We all have one, and ever since the movie with Morgan Freeman and Jack Nicholson, it has a name: the bucket list. Which is a clever name for things we want to do in our lives before we kick the bucket. As in die.
When we are young our bucket lists are quite long. There is a lifetime of things to do, to accomplish, to accumulate. Some of them we get to check off and others we do not. But here is one thing I have noticed as I have gotten older – things that were once on my bucket list aren’t there anymore.
When I was young, my mother’s Aunt Alma lived in an elegant home built in the 1930s. This home was no mansion, but it was an expensive house in its day, built by a successful doctor and his wife, and included such luxuries as pushbutton radio tuners behind small, polished wooden doors in several of its rooms. I always imagined that someday I would live in a house like that.
This is an item that is no longer on my bucket list. In my city there are many such houses in many such neighborhoods, but the problem is that they were either financially out of reach thirty years ago (a situation that has only gotten worse with time) or they are in iffy neighborhoods or in need of major rehab. I have reached the point in my life where I am not willing to risk being a pioneer in turning a neighborhood around after a descent into a crime haven and have also lost the appetite for investing the kind of sweat equity necessary to turn a house-sized sow’s ear into a silk purse. So scratch one item.
Another item is a grand old wooden speedboat. When I was a kid my family lived in a part of northeastern Indiana that is near quite a few lakes. In my youth almost everyone I knew either had someone in the family who owned a lake cottage or was on good terms with one of those people so as to be invited there periodically. “Going to the lake” was a common answer to “What are you doing this weekend?” It didn’t matter which lake, as the selection was large. And many of those lakes were inhabited in the summers by folks with beautiful antique wooden boats.
These were the classic boats seen in old movies, with inboard motors that were often inline six or eight cylinder marine engines that sounded lovely as they burbled at idle or even lovelier as they skimmed across the water’s surface with someone on water skis following behind. “That” I said to myself “is going to be me someday.”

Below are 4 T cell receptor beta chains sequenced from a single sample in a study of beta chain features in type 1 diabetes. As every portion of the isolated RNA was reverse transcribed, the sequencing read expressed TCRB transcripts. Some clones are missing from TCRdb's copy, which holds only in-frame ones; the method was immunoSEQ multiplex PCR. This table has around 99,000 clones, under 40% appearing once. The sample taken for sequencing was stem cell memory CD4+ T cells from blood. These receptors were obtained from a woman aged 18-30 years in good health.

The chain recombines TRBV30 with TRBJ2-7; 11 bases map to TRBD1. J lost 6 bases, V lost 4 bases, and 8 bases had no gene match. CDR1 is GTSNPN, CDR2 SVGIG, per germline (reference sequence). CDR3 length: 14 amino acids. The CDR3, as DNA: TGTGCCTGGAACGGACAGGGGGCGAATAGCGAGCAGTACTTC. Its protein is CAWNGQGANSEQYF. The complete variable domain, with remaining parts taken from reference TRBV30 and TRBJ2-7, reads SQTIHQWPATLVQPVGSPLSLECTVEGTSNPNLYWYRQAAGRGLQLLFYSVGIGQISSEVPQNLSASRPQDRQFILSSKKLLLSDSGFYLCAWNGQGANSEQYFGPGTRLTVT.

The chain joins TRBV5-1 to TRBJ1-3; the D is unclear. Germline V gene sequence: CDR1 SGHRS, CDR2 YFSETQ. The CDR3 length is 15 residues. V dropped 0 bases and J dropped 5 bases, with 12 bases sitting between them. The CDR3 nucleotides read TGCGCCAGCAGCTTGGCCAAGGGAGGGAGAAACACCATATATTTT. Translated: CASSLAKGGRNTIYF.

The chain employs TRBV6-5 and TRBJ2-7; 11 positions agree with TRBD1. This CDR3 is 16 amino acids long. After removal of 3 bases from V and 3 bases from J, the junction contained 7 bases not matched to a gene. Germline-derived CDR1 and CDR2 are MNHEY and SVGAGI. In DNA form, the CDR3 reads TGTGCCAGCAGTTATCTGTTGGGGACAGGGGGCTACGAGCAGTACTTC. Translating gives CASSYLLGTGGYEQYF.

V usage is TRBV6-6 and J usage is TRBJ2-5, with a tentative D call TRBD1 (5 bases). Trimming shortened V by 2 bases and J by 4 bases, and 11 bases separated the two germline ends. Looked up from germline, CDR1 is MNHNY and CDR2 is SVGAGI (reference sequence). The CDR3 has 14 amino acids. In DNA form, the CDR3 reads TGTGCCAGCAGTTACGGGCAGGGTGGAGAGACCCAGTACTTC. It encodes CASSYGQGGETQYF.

I was tantalized by a couple of them early in my life, one that had been pulled out of a garage after who knows how many decades and needed someone with far more woodworking skills than I had (then or now). Another was on a trailer at a marina near a lake cottage my father owned. I still remember it, a 1951 Century with a Chrysler six cylinder marine engine – it was one of the later ones, but still had the classic look that would soon give way to the more familar shapes of the fiberglass boats that followed. It cost, coincidentally, almost exactly what I had just paid for an engagement ring for Marianne. I jokingly suggested that we could take the ring back and own a classic boat. She not so jokingly suggested that I would be enjoying said classic boat without her.
As you have guessed, I never got my boat. But I can pretty well guarantee I would never have kept the boat but I still have classic Marianne. And I am fine with that. I do not own a place at a lake and I know that wooden boats hate cycles of going into and out of the water, with multiple wet-dry-wet-dry cycles not being tolerated well by the wood. I do not wish to spend the time required to maintain such a beast and realize that enjoy vs. maintain would be an unfavorable ratio. I see such a boat now and smile a little wistfully, but the urge to go out and find one for myself is not there at all.
Not all of my bucket list items were grand things. Another was a basement rec room with a pool table. My mind always conjured pictures of entertaining family and friends in such a game room as we sip on cold beers and laugh at each others’ stories and sink billiard balls by impressive displays of applied geometry. But I have gotten old enough to know that we are long past the age where that sort of thing would see regular use. And if my experience at others’ homes is any indication, that pool table would sit alone and unused in a dark room 99% of the time now.
Yes, I am maybe a little wistful about letting go of some off these old visions about what my life would be like “someday”. But I am also largely content with things as they are and do not need more toys or an extravagant money pit of a house (or one that is a bigger money pit than the sixty year old residence I currently call home) to be happy. In fact, I think what would really make me happy is a big truck to back up to the garage for filling with all the stuff we have but no longer use.
For every thing there is a season, observed the author of Ecclesiastes (and later the Byrds) and I am happy to reach the season where less is more.